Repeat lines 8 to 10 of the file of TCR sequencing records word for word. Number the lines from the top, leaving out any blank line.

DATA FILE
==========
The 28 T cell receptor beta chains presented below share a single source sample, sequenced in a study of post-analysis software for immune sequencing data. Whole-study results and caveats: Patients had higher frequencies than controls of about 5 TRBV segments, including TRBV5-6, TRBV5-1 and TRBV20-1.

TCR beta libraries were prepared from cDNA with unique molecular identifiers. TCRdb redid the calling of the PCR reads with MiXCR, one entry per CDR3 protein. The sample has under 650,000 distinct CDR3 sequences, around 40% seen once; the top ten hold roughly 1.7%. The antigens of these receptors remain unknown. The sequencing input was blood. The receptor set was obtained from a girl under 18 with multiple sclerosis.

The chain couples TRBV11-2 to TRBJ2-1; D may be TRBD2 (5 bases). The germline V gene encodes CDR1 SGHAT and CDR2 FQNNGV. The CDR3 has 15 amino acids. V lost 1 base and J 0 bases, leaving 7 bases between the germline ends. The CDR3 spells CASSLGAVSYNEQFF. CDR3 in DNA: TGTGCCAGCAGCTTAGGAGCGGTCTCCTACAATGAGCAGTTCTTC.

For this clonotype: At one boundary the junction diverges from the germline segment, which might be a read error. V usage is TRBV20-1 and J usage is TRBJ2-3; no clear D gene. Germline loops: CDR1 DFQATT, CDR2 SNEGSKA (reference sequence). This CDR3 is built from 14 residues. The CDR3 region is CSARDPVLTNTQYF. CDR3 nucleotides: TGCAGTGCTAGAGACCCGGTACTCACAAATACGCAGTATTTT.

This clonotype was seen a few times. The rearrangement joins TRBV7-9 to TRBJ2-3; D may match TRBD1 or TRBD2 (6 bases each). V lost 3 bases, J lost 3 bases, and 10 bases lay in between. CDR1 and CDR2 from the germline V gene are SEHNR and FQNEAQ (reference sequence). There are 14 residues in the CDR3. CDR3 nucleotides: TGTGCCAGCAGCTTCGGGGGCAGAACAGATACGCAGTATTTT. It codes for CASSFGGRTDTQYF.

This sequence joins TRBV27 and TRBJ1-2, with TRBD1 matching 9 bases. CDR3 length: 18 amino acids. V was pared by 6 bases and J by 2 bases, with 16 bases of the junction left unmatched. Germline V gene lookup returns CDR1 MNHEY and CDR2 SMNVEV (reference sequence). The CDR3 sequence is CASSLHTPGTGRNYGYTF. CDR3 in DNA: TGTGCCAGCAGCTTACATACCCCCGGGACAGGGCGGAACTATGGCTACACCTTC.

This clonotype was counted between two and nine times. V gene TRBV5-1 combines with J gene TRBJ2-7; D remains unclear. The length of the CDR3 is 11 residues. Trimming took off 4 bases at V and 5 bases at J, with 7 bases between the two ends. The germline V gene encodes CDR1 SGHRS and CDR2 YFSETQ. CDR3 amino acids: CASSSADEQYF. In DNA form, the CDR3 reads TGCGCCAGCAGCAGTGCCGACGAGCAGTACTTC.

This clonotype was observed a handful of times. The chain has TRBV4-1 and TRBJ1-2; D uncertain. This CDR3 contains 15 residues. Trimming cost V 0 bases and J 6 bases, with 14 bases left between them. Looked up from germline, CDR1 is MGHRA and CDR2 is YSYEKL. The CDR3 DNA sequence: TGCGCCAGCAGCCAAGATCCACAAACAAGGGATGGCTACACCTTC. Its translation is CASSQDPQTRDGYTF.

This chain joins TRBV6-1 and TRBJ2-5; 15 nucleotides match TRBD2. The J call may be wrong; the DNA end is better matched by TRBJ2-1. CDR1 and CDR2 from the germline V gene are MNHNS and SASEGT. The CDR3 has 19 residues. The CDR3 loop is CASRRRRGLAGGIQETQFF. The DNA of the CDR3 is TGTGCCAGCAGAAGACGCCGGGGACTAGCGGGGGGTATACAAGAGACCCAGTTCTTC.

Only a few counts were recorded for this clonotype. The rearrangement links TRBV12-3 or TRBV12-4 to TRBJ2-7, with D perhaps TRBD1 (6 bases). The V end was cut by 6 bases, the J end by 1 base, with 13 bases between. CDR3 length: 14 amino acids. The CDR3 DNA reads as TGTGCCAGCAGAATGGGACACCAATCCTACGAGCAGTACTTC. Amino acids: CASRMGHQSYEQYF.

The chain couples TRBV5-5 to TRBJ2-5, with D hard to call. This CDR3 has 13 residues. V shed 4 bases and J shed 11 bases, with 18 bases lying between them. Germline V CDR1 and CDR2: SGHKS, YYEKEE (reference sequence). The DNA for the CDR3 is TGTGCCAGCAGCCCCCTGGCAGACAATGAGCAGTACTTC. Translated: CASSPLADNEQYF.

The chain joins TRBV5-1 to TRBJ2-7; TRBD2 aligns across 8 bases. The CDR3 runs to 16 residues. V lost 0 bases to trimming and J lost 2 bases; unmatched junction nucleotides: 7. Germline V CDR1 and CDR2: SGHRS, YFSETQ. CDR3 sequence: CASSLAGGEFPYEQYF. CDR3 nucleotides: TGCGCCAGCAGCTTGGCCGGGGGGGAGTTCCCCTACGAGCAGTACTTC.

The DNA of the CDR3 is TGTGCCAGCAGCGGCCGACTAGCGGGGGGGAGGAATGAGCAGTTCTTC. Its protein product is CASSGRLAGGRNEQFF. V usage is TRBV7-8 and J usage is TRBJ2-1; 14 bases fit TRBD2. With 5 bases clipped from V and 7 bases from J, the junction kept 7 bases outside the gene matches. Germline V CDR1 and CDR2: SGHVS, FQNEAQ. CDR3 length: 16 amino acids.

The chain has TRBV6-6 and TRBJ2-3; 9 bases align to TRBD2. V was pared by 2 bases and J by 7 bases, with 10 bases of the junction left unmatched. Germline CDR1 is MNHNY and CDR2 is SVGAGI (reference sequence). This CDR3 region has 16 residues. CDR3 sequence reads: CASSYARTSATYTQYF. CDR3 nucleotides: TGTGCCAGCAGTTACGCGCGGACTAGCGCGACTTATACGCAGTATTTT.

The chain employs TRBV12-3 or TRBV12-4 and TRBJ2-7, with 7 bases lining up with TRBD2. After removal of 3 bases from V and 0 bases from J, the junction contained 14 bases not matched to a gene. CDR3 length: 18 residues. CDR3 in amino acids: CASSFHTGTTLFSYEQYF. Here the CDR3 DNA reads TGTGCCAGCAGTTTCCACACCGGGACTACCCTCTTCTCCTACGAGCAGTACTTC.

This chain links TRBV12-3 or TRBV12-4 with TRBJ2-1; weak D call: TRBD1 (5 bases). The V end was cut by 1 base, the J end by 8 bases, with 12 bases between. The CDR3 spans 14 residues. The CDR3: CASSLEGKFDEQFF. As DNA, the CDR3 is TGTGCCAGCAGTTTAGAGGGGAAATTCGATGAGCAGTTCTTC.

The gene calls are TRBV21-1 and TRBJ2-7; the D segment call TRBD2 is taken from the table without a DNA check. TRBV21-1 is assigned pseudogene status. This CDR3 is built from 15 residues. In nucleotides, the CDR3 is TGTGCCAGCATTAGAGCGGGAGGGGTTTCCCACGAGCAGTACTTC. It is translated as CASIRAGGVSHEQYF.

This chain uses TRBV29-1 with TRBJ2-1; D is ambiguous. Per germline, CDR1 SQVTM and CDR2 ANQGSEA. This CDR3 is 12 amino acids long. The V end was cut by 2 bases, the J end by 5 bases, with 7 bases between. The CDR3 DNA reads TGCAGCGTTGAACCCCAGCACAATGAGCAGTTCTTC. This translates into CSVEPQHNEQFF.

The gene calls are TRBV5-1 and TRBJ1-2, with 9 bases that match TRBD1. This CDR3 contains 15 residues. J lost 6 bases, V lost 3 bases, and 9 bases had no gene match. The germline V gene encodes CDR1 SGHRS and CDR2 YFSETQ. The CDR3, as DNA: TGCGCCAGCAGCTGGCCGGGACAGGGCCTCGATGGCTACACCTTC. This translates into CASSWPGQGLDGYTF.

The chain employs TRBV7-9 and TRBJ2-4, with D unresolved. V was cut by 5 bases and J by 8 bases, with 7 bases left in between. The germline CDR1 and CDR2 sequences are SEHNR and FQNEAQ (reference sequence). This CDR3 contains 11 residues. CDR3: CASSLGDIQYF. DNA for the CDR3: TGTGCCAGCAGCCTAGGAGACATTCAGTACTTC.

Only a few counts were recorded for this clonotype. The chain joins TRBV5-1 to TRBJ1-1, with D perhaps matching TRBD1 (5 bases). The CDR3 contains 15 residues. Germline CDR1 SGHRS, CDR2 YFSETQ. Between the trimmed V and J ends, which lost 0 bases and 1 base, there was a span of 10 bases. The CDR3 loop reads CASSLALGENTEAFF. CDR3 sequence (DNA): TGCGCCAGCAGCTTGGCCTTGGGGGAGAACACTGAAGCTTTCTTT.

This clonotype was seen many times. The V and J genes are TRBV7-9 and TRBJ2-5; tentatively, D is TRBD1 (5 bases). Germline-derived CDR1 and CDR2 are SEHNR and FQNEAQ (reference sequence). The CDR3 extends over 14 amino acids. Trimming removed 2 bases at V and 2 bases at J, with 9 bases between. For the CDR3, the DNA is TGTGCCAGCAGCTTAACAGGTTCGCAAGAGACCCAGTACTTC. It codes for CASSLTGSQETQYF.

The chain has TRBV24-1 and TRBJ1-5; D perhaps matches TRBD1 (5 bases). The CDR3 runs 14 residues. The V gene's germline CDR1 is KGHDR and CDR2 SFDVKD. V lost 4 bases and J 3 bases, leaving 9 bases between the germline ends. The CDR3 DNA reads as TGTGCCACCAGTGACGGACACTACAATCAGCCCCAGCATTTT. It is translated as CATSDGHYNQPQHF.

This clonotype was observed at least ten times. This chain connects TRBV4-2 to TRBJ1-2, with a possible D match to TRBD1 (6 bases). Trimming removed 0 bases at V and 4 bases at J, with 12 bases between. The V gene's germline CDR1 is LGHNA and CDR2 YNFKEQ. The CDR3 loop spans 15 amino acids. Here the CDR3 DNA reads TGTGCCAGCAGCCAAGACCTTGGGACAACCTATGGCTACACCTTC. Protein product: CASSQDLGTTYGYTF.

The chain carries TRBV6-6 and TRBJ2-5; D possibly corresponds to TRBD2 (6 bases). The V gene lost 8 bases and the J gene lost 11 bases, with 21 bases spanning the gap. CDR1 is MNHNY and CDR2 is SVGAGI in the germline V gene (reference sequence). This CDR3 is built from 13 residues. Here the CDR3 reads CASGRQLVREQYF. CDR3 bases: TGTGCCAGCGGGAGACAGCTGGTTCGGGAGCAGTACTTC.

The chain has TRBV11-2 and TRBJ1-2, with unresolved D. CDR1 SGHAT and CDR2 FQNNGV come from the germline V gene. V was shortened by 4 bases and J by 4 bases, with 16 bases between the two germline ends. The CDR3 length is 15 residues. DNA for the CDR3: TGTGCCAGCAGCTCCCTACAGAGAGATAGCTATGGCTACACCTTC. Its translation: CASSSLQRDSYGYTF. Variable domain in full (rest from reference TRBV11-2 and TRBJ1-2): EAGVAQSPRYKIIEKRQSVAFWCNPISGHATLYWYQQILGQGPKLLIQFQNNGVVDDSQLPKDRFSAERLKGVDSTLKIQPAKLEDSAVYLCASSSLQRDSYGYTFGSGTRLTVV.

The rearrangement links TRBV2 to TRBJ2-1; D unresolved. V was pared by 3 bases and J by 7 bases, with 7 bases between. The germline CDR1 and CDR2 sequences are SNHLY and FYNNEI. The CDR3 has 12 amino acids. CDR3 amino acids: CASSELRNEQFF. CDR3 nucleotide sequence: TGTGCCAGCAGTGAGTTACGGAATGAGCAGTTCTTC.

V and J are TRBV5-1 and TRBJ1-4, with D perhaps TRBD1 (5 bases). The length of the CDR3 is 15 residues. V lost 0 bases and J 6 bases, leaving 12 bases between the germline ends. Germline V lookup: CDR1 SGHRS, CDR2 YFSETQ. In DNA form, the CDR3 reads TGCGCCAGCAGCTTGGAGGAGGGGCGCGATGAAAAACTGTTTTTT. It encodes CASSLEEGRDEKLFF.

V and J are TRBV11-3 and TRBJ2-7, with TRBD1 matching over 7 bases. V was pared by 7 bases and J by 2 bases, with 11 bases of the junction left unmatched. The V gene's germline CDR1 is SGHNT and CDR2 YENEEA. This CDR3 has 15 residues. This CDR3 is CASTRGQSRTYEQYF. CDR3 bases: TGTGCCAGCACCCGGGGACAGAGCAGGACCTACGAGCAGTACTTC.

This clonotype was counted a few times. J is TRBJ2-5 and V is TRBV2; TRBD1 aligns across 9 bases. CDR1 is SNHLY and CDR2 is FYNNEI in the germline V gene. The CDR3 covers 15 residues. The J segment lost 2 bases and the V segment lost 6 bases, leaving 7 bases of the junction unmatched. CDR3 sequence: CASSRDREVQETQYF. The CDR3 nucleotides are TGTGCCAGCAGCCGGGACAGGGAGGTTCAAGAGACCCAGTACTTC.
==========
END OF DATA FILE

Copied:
This clonotype was observed a handful of times. The chain has TRBV4-1 and TRBJ1-2; D uncertain. This CDR3 contains 15 residues. Trimming cost V 0 bases and J 6 bases, with 14 bases left between them. Looked up from germline, CDR1 is MGHRA and CDR2 is YSYEKL. The CDR3 DNA sequence: TGCGCCAGCAGCCAAGATCCACAAACAAGGGATGGCTACACCTTC. Its translation is CASSQDPQTRDGYTF.

This chain joins TRBV6-1 and TRBJ2-5; 15 nucleotides match TRBD2. The J call may be wrong; the DNA end is better matched by TRBJ2-1. CDR1 and CDR2 from the germline V gene are MNHNS and SASEGT. The CDR3 has 19 residues. The CDR3 loop is CASRRRRGLAGGIQETQFF. The DNA of the CDR3 is TGTGCCAGCAGAAGACGCCGGGGACTAGCGGGGGGTATACAAGAGACCCAGTTCTTC.

Only a few counts were recorded for this clonotype. The rearrangement links TRBV12-3 or TRBV12-4 to TRBJ2-7, with D perhaps TRBD1 (6 bases). The V end was cut by 6 bases, the J end by 1 base, with 13 bases between. CDR3 length: 14 amino acids. The CDR3 DNA reads as TGTGCCAGCAGAATGGGACACCAATCCTACGAGCAGTACTTC. Amino acids: CASRMGHQSYEQYF.